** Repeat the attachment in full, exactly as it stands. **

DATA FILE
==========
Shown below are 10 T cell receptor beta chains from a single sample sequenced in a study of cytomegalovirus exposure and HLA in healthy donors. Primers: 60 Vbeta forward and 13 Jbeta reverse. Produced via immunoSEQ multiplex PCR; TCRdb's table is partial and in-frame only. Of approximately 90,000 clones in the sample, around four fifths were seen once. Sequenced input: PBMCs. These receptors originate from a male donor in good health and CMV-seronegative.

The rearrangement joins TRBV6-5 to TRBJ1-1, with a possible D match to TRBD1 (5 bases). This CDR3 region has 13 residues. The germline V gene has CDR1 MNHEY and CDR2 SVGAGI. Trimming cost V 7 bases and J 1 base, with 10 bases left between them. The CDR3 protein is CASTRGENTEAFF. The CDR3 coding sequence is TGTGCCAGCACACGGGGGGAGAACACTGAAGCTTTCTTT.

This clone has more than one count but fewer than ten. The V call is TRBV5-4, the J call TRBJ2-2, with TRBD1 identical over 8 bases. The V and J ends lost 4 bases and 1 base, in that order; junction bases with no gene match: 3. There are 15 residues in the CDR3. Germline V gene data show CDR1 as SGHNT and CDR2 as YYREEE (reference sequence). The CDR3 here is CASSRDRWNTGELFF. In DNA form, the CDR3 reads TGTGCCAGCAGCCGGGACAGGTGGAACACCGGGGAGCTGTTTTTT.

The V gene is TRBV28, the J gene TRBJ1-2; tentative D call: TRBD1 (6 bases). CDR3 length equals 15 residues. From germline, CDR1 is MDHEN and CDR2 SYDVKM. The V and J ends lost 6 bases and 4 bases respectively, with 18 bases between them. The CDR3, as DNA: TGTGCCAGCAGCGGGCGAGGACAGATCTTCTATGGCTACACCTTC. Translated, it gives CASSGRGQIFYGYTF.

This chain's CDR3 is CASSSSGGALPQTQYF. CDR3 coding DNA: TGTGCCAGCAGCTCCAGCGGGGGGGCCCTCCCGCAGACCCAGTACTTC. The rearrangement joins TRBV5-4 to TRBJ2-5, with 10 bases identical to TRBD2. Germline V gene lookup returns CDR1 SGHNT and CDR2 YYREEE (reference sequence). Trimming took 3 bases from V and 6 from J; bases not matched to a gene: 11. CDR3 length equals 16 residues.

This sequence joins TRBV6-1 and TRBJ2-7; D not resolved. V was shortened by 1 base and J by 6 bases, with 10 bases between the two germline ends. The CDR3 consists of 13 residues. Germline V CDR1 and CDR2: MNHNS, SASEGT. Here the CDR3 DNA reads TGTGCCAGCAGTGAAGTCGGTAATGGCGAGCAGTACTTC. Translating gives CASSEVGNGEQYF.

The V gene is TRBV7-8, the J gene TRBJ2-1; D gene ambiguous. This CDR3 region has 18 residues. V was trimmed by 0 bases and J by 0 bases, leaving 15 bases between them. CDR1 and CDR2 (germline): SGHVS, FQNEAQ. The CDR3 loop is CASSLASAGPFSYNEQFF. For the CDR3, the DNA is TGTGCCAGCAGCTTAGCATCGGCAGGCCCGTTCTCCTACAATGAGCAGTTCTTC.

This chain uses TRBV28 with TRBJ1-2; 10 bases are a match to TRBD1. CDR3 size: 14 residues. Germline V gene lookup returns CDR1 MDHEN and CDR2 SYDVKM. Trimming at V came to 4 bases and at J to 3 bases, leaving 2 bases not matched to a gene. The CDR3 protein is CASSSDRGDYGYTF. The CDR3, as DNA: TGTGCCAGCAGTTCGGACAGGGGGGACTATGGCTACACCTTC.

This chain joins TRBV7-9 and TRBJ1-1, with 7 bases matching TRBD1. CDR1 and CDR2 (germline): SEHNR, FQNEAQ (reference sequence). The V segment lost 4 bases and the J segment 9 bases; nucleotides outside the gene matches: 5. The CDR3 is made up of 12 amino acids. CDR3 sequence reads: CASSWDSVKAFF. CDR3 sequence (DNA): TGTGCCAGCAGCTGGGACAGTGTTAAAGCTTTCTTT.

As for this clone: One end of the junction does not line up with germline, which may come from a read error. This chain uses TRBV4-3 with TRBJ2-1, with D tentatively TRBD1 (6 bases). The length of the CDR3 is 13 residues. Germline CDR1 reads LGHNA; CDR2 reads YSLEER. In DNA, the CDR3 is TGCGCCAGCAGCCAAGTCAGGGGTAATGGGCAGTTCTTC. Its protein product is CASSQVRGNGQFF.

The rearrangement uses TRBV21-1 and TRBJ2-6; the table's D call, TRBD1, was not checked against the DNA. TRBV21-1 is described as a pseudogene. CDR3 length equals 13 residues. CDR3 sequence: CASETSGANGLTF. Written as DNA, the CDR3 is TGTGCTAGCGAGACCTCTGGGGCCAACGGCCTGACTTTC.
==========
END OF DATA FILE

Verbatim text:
Shown below are 10 T cell receptor beta chains from a single sample sequenced in a study of cytomegalovirus exposure and HLA in healthy donors. Primers: 60 Vbeta forward and 13 Jbeta reverse. Produced via immunoSEQ multiplex PCR; TCRdb's table is partial and in-frame only. Of approximately 90,000 clones in the sample, around four fifths were seen once. Sequenced input: PBMCs. These receptors originate from a male donor in good health and CMV-seronegative.

The rearrangement joins TRBV6-5 to TRBJ1-1, with a possible D match to TRBD1 (5 bases). This CDR3 region has 13 residues. The germline V gene has CDR1 MNHEY and CDR2 SVGAGI. Trimming cost V 7 bases and J 1 base, with 10 bases left between them. The CDR3 protein is CASTRGENTEAFF. The CDR3 coding sequence is TGTGCCAGCACACGGGGGGAGAACACTGAAGCTTTCTTT.

This clone has more than one count but fewer than ten. The V call is TRBV5-4, the J call TRBJ2-2, with TRBD1 identical over 8 bases. The V and J ends lost 4 bases and 1 base, in that order; junction bases with no gene match: 3. There are 15 residues in the CDR3. Germline V gene data show CDR1 as SGHNT and CDR2 as YYREEE (reference sequence). The CDR3 here is CASSRDRWNTGELFF. In DNA form, the CDR3 reads TGTGCCAGCAGCCGGGACAGGTGGAACACCGGGGAGCTGTTTTTT.

The V gene is TRBV28, the J gene TRBJ1-2; tentative D call: TRBD1 (6 bases). CDR3 length equals 15 residues. From germline, CDR1 is MDHEN and CDR2 SYDVKM. The V and J ends lost 6 bases and 4 bases respectively, with 18 bases between them. The CDR3, as DNA: TGTGCCAGCAGCGGGCGAGGACAGATCTTCTATGGCTACACCTTC. Translated, it gives CASSGRGQIFYGYTF.

This chain's CDR3 is CASSSSGGALPQTQYF. CDR3 coding DNA: TGTGCCAGCAGCTCCAGCGGGGGGGCCCTCCCGCAGACCCAGTACTTC. The rearrangement joins TRBV5-4 to TRBJ2-5, with 10 bases identical to TRBD2. Germline V gene lookup returns CDR1 SGHNT and CDR2 YYREEE (reference sequence). Trimming took 3 bases from V and 6 from J; bases not matched to a gene: 11. CDR3 length equals 16 residues.

This sequence joins TRBV6-1 and TRBJ2-7; D not resolved. V was shortened by 1 base and J by 6 bases, with 10 bases between the two germline ends. The CDR3 consists of 13 residues. Germline V CDR1 and CDR2: MNHNS, SASEGT. Here the CDR3 DNA reads TGTGCCAGCAGTGAAGTCGGTAATGGCGAGCAGTACTTC. Translating gives CASSEVGNGEQYF.

The V gene is TRBV7-8, the J gene TRBJ2-1; D gene ambiguous. This CDR3 region has 18 residues. V was trimmed by 0 bases and J by 0 bases, leaving 15 bases between them. CDR1 and CDR2 (germline): SGHVS, FQNEAQ. The CDR3 loop is CASSLASAGPFSYNEQFF. For the CDR3, the DNA is TGTGCCAGCAGCTTAGCATCGGCAGGCCCGTTCTCCTACAATGAGCAGTTCTTC.

This chain uses TRBV28 with TRBJ1-2; 10 bases are a match to TRBD1. CDR3 size: 14 residues. Germline V gene lookup returns CDR1 MDHEN and CDR2 SYDVKM. Trimming at V came to 4 bases and at J to 3 bases, leaving 2 bases not matched to a gene. The CDR3 protein is CASSSDRGDYGYTF. The CDR3, as DNA: TGTGCCAGCAGTTCGGACAGGGGGGACTATGGCTACACCTTC.

This chain joins TRBV7-9 and TRBJ1-1, with 7 bases matching TRBD1. CDR1 and CDR2 (germline): SEHNR, FQNEAQ (reference sequence). The V segment lost 4 bases and the J segment 9 bases; nucleotides outside the gene matches: 5. The CDR3 is made up of 12 amino acids. CDR3 sequence reads: CASSWDSVKAFF. CDR3 sequence (DNA): TGTGCCAGCAGCTGGGACAGTGTTAAAGCTTTCTTT.

As for this clone: One end of the junction does not line up with germline, which may come from a read error. This chain uses TRBV4-3 with TRBJ2-1, with D tentatively TRBD1 (6 bases). The length of the CDR3 is 13 residues. Germline CDR1 reads LGHNA; CDR2 reads YSLEER. In DNA, the CDR3 is TGCGCCAGCAGCCAAGTCAGGGGTAATGGGCAGTTCTTC. Its protein product is CASSQVRGNGQFF.

The rearrangement uses TRBV21-1 and TRBJ2-6; the table's D call, TRBD1, was not checked against the DNA. TRBV21-1 is described as a pseudogene. CDR3 length equals 13 residues. CDR3 sequence: CASETSGANGLTF. Written as DNA, the CDR3 is TGTGCTAGCGAGACCTCTGGGGCCAACGGCCTGACTTTC.